Ending on a Green Note: Exploring Green Burials

There's a lot of talk about how to live sustainably, but today some people are talking about how to treat the environment well, even after death. The Allegheny Front's Sarah Rutherford looks into green burials.

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The Allegheny Cemetery is one of the nation's first landscaped cemeteries. Tom Roberts, its president, gives a tour of some of the 220 developed acres of the cemetery which he considers to be Pittsburgh's first park.

Roberts: I think when you talk about traditional burials as I've known it and my generation has known it that also is environmentally friendly in that the environment that we create to accommodate that is often woodlands with wildlife, animals, horticulture, a park-like setting.

However some people are moving away from the notion of a casket, a concrete burial vault, and a gravestone and are asking for other options, ones that may be more eco-friendly.

Nat Soundóstart of lawn mower.

Pete McQuillin, the founder of green burial Pittsburgh, listens to the constant hum of a lawnmower in the Homewood Cemetery as he describes his reasons for wanting a more natural burial.

McQuillin: Wasted Much-Had a Green BurialÖso that was my summary of my life in six wordsÖI think about that a lot. I think I have wasted a lot in my life and I'm a product of the suburbs and I'm trying to waste less now. And I think it doesn't matter about cost but I think that burial vaults, steel sealed caskets with gaskets, mowing grass with lawnmowers that use gasoline, fertilizers, all of that is wasteful in my opinion. And I'd rather not do that

McQuillin and Green Burial Pittsburgh are hoping to create Pennsylvania's first certified green burial ground. They won't embalm bodies or use burial vaults, two practices which are merely traditionónot law. And they'll also require eco-friendly burial containers to cut back on the energy it takes to produce and ship steel or exotic wooden caskets.

McQUillin: Eventually we would like to have what's called a conservation burial ground which means the cemetery is on or near a conservation area andÖ you use part of the income from the cemetery to do woodland restoration.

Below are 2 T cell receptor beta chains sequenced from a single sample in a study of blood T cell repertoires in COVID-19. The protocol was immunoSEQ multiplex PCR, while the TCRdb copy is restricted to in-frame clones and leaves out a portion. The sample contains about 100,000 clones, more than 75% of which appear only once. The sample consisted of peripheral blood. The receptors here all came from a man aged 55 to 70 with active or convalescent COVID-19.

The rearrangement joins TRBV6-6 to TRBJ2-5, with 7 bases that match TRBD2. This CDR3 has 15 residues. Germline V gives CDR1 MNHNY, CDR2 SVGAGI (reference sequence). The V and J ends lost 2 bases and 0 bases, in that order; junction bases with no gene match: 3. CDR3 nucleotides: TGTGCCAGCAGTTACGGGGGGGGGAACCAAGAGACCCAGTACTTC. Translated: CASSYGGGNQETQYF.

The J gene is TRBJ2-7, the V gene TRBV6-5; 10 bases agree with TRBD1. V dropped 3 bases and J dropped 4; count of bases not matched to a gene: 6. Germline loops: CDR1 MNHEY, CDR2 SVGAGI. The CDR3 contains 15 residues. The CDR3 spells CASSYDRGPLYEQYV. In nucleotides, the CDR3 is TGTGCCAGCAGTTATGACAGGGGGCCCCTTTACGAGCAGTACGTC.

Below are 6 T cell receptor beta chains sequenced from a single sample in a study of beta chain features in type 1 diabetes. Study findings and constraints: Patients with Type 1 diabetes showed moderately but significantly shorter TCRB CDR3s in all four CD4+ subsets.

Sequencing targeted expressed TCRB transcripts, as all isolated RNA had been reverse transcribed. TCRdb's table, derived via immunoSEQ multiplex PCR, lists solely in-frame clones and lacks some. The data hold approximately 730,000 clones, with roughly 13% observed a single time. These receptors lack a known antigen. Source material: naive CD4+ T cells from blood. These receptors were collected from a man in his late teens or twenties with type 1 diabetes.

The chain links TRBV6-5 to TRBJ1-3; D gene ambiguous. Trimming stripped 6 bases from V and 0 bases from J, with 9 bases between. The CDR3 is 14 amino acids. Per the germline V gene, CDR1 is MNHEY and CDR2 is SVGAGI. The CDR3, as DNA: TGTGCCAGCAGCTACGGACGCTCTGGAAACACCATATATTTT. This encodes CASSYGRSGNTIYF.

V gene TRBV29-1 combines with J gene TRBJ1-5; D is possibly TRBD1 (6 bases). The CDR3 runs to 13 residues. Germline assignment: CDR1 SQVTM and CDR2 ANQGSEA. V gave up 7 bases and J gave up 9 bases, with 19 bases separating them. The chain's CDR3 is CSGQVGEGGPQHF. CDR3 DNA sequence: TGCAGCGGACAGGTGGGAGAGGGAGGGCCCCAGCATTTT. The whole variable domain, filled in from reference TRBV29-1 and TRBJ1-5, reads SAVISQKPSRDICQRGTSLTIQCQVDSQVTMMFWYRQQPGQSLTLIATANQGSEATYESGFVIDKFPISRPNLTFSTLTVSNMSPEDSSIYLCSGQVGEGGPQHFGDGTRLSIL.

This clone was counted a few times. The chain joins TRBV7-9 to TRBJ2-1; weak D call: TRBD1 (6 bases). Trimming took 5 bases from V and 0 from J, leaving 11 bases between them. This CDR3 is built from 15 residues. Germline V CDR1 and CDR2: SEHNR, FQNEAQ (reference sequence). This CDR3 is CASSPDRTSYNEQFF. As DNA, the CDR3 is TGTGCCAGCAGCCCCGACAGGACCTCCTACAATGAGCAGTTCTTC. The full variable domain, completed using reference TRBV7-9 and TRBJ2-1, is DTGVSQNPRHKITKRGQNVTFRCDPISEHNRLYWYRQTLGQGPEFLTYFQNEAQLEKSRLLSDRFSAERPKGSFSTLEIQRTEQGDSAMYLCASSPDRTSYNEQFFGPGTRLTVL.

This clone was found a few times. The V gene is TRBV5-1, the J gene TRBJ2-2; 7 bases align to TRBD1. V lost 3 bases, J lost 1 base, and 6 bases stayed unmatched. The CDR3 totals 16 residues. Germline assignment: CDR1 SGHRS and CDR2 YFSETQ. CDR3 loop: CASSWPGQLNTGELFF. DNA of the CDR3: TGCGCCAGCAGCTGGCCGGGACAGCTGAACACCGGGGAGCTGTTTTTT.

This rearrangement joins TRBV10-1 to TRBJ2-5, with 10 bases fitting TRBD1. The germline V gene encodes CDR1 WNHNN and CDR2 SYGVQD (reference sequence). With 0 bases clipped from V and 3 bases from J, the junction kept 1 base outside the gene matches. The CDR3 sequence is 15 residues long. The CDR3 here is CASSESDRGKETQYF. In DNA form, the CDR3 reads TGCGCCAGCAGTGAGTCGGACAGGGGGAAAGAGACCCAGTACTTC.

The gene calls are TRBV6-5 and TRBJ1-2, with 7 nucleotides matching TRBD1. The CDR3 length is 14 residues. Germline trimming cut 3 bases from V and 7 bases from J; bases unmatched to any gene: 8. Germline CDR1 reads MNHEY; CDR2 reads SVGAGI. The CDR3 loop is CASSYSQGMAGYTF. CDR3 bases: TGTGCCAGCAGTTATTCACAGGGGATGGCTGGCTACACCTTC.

McQuillin's already identified sites in Allegheny County that he thinks would be great for his woodland cemetery.

McQuillin: Get your google maps out and look at Allegheny County. I've identified about 500 different spots that would be really nice. We just have to find somebody who owns one of those who will donate it to us

McQuillin says these burials could be cheaper, although people would pay an overhead cost for the restoration of the burial land.

Nat Sound: bells ringing at Allegheny Cemetery

Back at Allegheny Cemetery, Tom Roberts leads the way through the somber mausoleum to talk about another optionócremation. According to the Cremation Association of North America, nearly half of Americans plan to be cremated. Of them, 13% choose it for environmental reasonsóto conserve land. But as Roberts opens the door to the crematorium, he reveals the most significant environmental downside to cremation.

Nat Sound: roar of retort

Roberts: These are all the temperature controls. You have to be around 1800-1850 degrees for the processing. It takes about 2.5 hours to go through the process.

Although there is some debate about the air emissions associated with cremation, much of the current focus is on the fossil fuel required for each cremation. Roberts says that he usually spends between 80-90 dollars on natural gas for each cremation. But he says this amount is comparable to a full body burial.

Roberts: Well if you think of a traditional burial you have the gas or the diesel fuel to run your equipment. To go up and dig the grave, bring the dirt in and outÖso I would imagine that when you look at the consumption of just fuel you would be comparable

There's a new option on the horizon. It's been used with animal remains for a decade but it will be introduced to funeral services in September. It's called alkaline hydrolysis.

Alkaline hydrolysis relies on water and alkali to break apart the proteins and fats that make up a living organism. The process takes only a few hours and doesn't use natural gas. What's left behind is a sterile coffee-colored liquid as well as some bones.

Perry Habecker's familiar with the process of alkaline hydrolysis. He does necropsies, or animal autopsies, on the large animals from the University of Pennsylvania's School of Veterinary Medicine.

Habecker: The alkaline hydrolysis leaves behind bones. But these bones are substantially altered, they are chemically altered. They have a waxy and crumbly texture to them so I'm sure that its use in humans would result in a similar end product to what incinerated bodies would createócremains.

Not everybody is willing to equate alkaline hydrolysis to cremation.

McGannon: For the Cath. Cemeteries Association, it's really about how the Church would feel about that particular newer form of disposition. And from what I know about it it's basically a chemical means of dissolving the human body into a type of brown sludge, as I would call it.

Anabel McGannon's the executive director of the Catholic Cemetery Association of Pittsburgh. She says that the Church hasn't issued a statement on the process of alkaline hydrolysis. But she predicts that the Church wonít approve it.

McGannon: I'm fairly certain that because of what I know about alkaline hydrolysis that the Church would regard it as undignified and regard it as not suitable for the disposition of human remains.

Although it isn't something people talk about everyday, all of us have to decide what is suitable for our bodies after death. And in this age of environmental awareness, many more people are hoping to end on a greener note.

For the Allegheny Front, I'm Sarah Rutherford